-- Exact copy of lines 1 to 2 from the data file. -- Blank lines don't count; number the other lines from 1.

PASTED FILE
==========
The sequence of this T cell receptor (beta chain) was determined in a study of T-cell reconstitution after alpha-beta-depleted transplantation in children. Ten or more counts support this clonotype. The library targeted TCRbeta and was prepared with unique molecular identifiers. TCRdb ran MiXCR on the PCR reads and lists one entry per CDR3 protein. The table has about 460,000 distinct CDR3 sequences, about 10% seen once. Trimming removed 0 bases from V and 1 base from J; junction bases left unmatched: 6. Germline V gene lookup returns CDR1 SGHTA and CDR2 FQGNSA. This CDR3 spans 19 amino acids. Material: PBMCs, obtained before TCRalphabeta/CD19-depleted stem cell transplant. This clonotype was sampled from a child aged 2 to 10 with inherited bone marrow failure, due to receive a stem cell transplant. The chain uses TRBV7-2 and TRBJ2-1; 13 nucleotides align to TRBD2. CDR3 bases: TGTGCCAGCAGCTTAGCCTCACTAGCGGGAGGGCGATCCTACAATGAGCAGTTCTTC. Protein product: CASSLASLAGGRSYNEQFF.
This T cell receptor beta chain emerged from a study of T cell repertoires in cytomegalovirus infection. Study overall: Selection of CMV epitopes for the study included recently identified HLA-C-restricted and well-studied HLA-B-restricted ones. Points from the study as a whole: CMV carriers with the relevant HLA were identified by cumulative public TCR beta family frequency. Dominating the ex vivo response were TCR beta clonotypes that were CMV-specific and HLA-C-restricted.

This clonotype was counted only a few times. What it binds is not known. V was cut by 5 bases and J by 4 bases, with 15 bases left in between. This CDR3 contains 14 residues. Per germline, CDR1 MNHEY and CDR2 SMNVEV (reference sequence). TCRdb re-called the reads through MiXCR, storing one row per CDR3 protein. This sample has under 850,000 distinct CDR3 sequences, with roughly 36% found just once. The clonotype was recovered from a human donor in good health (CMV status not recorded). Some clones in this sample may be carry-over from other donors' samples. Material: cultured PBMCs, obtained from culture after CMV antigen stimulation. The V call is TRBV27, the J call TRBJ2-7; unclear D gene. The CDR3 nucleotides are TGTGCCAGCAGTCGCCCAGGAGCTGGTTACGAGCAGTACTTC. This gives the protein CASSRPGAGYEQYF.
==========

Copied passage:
The sequence of this T cell receptor (beta chain) was determined in a study of T-cell reconstitution after alpha-beta-depleted transplantation in children. Ten or more counts support this clonotype. The library targeted TCRbeta and was prepared with unique molecular identifiers. TCRdb ran MiXCR on the PCR reads and lists one entry per CDR3 protein. The table has about 460,000 distinct CDR3 sequences, about 10% seen once. Trimming removed 0 bases from V and 1 base from J; junction bases left unmatched: 6. Germline V gene lookup returns CDR1 SGHTA and CDR2 FQGNSA. This CDR3 spans 19 amino acids. Material: PBMCs, obtained before TCRalphabeta/CD19-depleted stem cell transplant. This clonotype was sampled from a child aged 2 to 10 with inherited bone marrow failure, due to receive a stem cell transplant. The chain uses TRBV7-2 and TRBJ2-1; 13 nucleotides align to TRBD2. CDR3 bases: TGTGCCAGCAGCTTAGCCTCACTAGCGGGAGGGCGATCCTACAATGAGCAGTTCTTC. Protein product: CASSLASLAGGRSYNEQFF.
This T cell receptor beta chain emerged from a study of T cell repertoires in cytomegalovirus infection. Study overall: Selection of CMV epitopes for the study included recently identified HLA-C-restricted and well-studied HLA-B-restricted ones. Points from the study as a whole: CMV carriers with the relevant HLA were identified by cumulative public TCR beta family frequency. Dominating the ex vivo response were TCR beta clonotypes that were CMV-specific and HLA-C-restricted.